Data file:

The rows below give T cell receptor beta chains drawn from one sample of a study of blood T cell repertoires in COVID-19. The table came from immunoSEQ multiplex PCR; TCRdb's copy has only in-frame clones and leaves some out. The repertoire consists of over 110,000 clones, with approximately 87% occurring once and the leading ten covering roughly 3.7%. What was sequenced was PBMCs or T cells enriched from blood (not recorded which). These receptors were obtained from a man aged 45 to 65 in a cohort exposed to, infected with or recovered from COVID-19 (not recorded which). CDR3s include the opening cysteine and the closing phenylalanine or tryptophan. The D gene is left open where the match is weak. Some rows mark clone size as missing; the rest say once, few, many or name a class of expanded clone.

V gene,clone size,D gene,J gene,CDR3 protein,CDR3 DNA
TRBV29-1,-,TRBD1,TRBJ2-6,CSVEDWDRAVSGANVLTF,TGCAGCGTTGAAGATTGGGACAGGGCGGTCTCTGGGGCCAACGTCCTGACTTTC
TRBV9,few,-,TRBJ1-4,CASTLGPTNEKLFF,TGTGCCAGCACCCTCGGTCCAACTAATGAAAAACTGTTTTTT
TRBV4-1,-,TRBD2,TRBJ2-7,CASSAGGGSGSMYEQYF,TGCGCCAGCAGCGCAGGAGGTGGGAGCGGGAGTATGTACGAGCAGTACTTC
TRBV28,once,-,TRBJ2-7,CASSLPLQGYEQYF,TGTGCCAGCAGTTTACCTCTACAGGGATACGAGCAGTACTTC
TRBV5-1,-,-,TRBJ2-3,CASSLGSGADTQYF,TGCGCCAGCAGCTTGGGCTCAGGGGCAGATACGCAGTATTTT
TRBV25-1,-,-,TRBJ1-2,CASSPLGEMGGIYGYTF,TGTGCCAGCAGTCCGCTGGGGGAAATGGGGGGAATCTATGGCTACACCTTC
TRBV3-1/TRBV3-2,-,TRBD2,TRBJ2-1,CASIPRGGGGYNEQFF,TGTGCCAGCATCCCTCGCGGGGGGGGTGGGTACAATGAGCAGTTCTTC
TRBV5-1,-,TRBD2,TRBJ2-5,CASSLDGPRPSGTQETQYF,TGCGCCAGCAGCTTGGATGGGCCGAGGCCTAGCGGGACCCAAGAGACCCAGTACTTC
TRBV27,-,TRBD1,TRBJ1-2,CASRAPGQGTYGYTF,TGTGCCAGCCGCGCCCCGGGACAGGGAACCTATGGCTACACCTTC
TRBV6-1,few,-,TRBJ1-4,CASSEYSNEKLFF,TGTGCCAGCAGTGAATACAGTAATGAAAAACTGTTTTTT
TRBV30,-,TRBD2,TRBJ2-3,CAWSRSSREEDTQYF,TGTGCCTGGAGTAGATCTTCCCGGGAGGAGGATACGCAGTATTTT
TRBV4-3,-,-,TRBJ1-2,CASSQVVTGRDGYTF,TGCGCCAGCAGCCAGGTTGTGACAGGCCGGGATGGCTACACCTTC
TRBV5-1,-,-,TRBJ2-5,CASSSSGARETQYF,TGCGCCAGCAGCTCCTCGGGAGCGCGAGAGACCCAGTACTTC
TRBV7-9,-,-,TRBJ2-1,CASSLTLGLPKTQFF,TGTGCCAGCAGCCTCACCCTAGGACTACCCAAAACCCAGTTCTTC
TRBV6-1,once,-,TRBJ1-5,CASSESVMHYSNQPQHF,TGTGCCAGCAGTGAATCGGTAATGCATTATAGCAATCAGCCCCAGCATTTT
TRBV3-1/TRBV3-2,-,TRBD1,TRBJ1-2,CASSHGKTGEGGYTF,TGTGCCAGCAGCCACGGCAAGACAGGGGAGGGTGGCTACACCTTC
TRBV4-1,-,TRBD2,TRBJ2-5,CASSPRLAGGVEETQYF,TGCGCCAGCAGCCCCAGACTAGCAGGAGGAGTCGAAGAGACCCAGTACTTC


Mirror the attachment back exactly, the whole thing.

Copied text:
The rows below give T cell receptor beta chains drawn from one sample of a study of blood T cell repertoires in COVID-19. The table came from immunoSEQ multiplex PCR; TCRdb's copy has only in-frame clones and leaves some out. The repertoire consists of over 110,000 clones, with approximately 87% occurring once and the leading ten covering roughly 3.7%. What was sequenced was PBMCs or T cells enriched from blood (not recorded which). These receptors were obtained from a man aged 45 to 65 in a cohort exposed to, infected with or recovered from COVID-19 (not recorded which). CDR3s include the opening cysteine and the closing phenylalanine or tryptophan. The D gene is left open where the match is weak. Some rows mark clone size as missing; the rest say once, few, many or name a class of expanded clone.

V gene,clone size,D gene,J gene,CDR3 protein,CDR3 DNA
TRBV29-1,-,TRBD1,TRBJ2-6,CSVEDWDRAVSGANVLTF,TGCAGCGTTGAAGATTGGGACAGGGCGGTCTCTGGGGCCAACGTCCTGACTTTC
TRBV9,few,-,TRBJ1-4,CASTLGPTNEKLFF,TGTGCCAGCACCCTCGGTCCAACTAATGAAAAACTGTTTTTT
TRBV4-1,-,TRBD2,TRBJ2-7,CASSAGGGSGSMYEQYF,TGCGCCAGCAGCGCAGGAGGTGGGAGCGGGAGTATGTACGAGCAGTACTTC
TRBV28,once,-,TRBJ2-7,CASSLPLQGYEQYF,TGTGCCAGCAGTTTACCTCTACAGGGATACGAGCAGTACTTC
TRBV5-1,-,-,TRBJ2-3,CASSLGSGADTQYF,TGCGCCAGCAGCTTGGGCTCAGGGGCAGATACGCAGTATTTT
TRBV25-1,-,-,TRBJ1-2,CASSPLGEMGGIYGYTF,TGTGCCAGCAGTCCGCTGGGGGAAATGGGGGGAATCTATGGCTACACCTTC
TRBV3-1/TRBV3-2,-,TRBD2,TRBJ2-1,CASIPRGGGGYNEQFF,TGTGCCAGCATCCCTCGCGGGGGGGGTGGGTACAATGAGCAGTTCTTC
TRBV5-1,-,TRBD2,TRBJ2-5,CASSLDGPRPSGTQETQYF,TGCGCCAGCAGCTTGGATGGGCCGAGGCCTAGCGGGACCCAAGAGACCCAGTACTTC
TRBV27,-,TRBD1,TRBJ1-2,CASRAPGQGTYGYTF,TGTGCCAGCCGCGCCCCGGGACAGGGAACCTATGGCTACACCTTC
TRBV6-1,few,-,TRBJ1-4,CASSEYSNEKLFF,TGTGCCAGCAGTGAATACAGTAATGAAAAACTGTTTTTT
TRBV30,-,TRBD2,TRBJ2-3,CAWSRSSREEDTQYF,TGTGCCTGGAGTAGATCTTCCCGGGAGGAGGATACGCAGTATTTT
TRBV4-3,-,-,TRBJ1-2,CASSQVVTGRDGYTF,TGCGCCAGCAGCCAGGTTGTGACAGGCCGGGATGGCTACACCTTC
TRBV5-1,-,-,TRBJ2-5,CASSSSGARETQYF,TGCGCCAGCAGCTCCTCGGGAGCGCGAGAGACCCAGTACTTC
TRBV7-9,-,-,TRBJ2-1,CASSLTLGLPKTQFF,TGTGCCAGCAGCCTCACCCTAGGACTACCCAAAACCCAGTTCTTC
TRBV6-1,once,-,TRBJ1-5,CASSESVMHYSNQPQHF,TGTGCCAGCAGTGAATCGGTAATGCATTATAGCAATCAGCCCCAGCATTTT
TRBV3-1/TRBV3-2,-,TRBD1,TRBJ1-2,CASSHGKTGEGGYTF,TGTGCCAGCAGCCACGGCAAGACAGGGGAGGGTGGCTACACCTTC
TRBV4-1,-,TRBD2,TRBJ2-5,CASSPRLAGGVEETQYF,TGCGCCAGCAGCCCCAGACTAGCAGGAGGAGTCGAAGAGACCCAGTACTTC